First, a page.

The first 450 heat gets underway.

“It’s pretty much all about the dirt – we finally had some good dirt,” Ryan Villopoto said after his second AMA Supercross win of the season in Oakland last weekend. “At Anaheim, the dirt is really not good anymore. No rain and no moisture plays a part in there, but I think it’s time we got new dirt at that track.”

Although he's not the only one who has complained about the dirt at Angel Stadium, Villopoto is the defending Supercross Champion so his words carry some weight. Maybe not enough to actually get new dirt, however.

 “Yeah they do, but they ain’t,” Stewart said when asked if the Anaheim Supercross was in need of some new dirt. “So you gotta deal with it.”

Stewart has other concerns. While he did applaud the efforts of track designers for improving the tracks, he also pointed out his main concern - the steepness of the whoops. It’s also a concern shared by most of the riders.

“I think the tracks have been better than they have in the past, but I think there are certain parts of the track that are a little dangerous,” Stewart said. “For instance, the whoops this year - not like I’m the only person saying it – have kind of been a little sketchy. But they’re trying. I think they are listening, but it’s not easy to go, ‘alright just because you said something we’re going to go find new dirt.’ It is a business. If you’re not smart enough to realize that…

“It’s hard. I agree with Villo [Ryan Villopoto]. I think they should get new dirt, but at the same time I understand why they don’t. And no matter what, whether they get new dirt or not, we’re still going to be showing up racing on Saturday.”

Basically the dirt just doesn’t magically appear by the truckload each weekend. For the Anaheim rounds it is actually stored in the back parking lot at Angel Stadium and it is used for all three Supercross and the Monster Jam events. Once the final Monster Jam is over, the dirt goes back into the containment area. They put a road base over the top of it and it becomes an employee parking lot.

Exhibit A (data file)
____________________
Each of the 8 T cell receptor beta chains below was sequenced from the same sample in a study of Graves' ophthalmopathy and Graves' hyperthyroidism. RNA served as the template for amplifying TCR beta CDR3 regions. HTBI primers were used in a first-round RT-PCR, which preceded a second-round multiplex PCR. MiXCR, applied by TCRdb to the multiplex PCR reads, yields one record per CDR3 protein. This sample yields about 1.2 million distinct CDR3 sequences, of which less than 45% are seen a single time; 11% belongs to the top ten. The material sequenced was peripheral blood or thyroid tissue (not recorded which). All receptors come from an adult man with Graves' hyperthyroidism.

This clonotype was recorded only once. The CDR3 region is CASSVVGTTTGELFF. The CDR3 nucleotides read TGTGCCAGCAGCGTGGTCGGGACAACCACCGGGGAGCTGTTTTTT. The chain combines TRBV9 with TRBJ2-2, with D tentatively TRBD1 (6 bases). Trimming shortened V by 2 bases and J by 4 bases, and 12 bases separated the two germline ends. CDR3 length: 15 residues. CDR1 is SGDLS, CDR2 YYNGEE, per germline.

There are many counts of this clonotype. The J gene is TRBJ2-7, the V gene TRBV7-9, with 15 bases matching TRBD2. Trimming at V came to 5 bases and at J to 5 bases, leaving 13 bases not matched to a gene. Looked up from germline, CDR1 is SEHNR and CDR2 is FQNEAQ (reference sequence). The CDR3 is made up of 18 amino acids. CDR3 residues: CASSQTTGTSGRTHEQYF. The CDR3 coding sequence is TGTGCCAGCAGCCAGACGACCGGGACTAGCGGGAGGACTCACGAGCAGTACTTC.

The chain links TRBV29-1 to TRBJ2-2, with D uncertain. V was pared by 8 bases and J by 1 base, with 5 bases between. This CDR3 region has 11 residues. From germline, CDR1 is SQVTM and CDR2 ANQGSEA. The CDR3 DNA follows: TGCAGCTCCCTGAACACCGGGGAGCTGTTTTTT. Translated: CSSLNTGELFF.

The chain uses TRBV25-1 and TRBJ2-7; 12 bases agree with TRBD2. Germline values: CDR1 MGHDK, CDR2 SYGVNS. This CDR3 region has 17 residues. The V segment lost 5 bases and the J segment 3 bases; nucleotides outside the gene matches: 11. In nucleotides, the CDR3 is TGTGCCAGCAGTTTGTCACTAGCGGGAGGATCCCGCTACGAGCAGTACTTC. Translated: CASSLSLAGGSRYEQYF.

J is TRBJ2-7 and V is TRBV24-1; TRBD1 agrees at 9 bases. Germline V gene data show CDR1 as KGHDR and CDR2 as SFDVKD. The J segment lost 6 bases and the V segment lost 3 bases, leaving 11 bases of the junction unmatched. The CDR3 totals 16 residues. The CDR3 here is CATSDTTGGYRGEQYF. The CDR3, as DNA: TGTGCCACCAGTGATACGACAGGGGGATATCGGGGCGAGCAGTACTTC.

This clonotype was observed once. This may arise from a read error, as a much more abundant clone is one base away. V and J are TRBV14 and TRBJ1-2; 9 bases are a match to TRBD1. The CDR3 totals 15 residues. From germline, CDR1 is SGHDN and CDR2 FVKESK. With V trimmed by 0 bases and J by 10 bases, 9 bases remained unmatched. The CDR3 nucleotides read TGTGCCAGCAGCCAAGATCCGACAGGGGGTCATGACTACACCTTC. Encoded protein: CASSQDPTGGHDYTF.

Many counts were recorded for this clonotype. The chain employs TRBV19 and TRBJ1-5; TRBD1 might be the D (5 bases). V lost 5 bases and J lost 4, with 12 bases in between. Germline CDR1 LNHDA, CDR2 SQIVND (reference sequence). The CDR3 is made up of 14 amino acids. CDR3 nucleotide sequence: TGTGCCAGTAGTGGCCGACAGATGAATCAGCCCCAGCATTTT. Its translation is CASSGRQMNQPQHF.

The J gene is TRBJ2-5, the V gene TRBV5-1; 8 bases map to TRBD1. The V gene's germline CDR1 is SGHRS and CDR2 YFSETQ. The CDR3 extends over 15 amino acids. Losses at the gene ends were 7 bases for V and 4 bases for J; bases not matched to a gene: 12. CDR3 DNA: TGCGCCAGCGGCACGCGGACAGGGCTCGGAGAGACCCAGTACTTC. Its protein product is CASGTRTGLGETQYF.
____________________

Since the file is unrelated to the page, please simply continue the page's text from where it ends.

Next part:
And the dirt is cleaned after each event – especially after the Monster Jam trucks hammer it.

“We actually bring labor in and clean it all up after the Monster Jam comes, because that’s the only debris that would get into it,” said Supercross manager Tim Phend. “And after we load out for every Supercross, we have labor out there picking up any kind of bottles, trash, plastic, zip ties, tape - everything that’s remnants from our event. So it’s totally spotless when we walk out the door.”

As far as Phend’s response to Villopoto’s complaint about the need to change the dirt, he said he needed more details.

“I’d have to ask what he felt was wrong with the dirt,” Phend said. “Because I can’t fix it unless I know what… Is it too soft? Is it too hard? Is it too rocky? Is it too sandy?”

Phend also factored in Villopoto’s concession that there hasn’t been much in the way of noticeable rain in Southern California.

“Yeah, well that’s got somewhat of an impact of it getting hard quick,” Phend explained. “Once we got here and started Tuesday morning, we watered this floor about three times a day. As they’re opening the pile again and laying it out throughout the day they’re watering. And before we leave at night, we’re watering it. So we’re putting a lot of water on it through the build. So it’s inside of the dirt.”

Phend continued to stress the importance of needing the details of a complaint and that there were things that could be done to change it.

“Yeah I have to know specifics to change it before I can do anything about it,” said Phend. “There are all kinds of ways we can change it. We can add sand to it. If it’s too rocky we screen it, which we do in [Las] Vegas and a few other cities we’ve had to screen. We do measures to make it the best dirt we can.”



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Andrea Wilson | Associate Editor / Website Coordinator

Andrea has been shooting everything from flat track to road racing in her job as a professional freelance photographer, but she's made the move to a full-time staff position at Cycle News where her love of all things motorcycling will translate well. Wilson has proven her worth as more than a photographer as she migrates to the written word with everything from race coverage to interviews.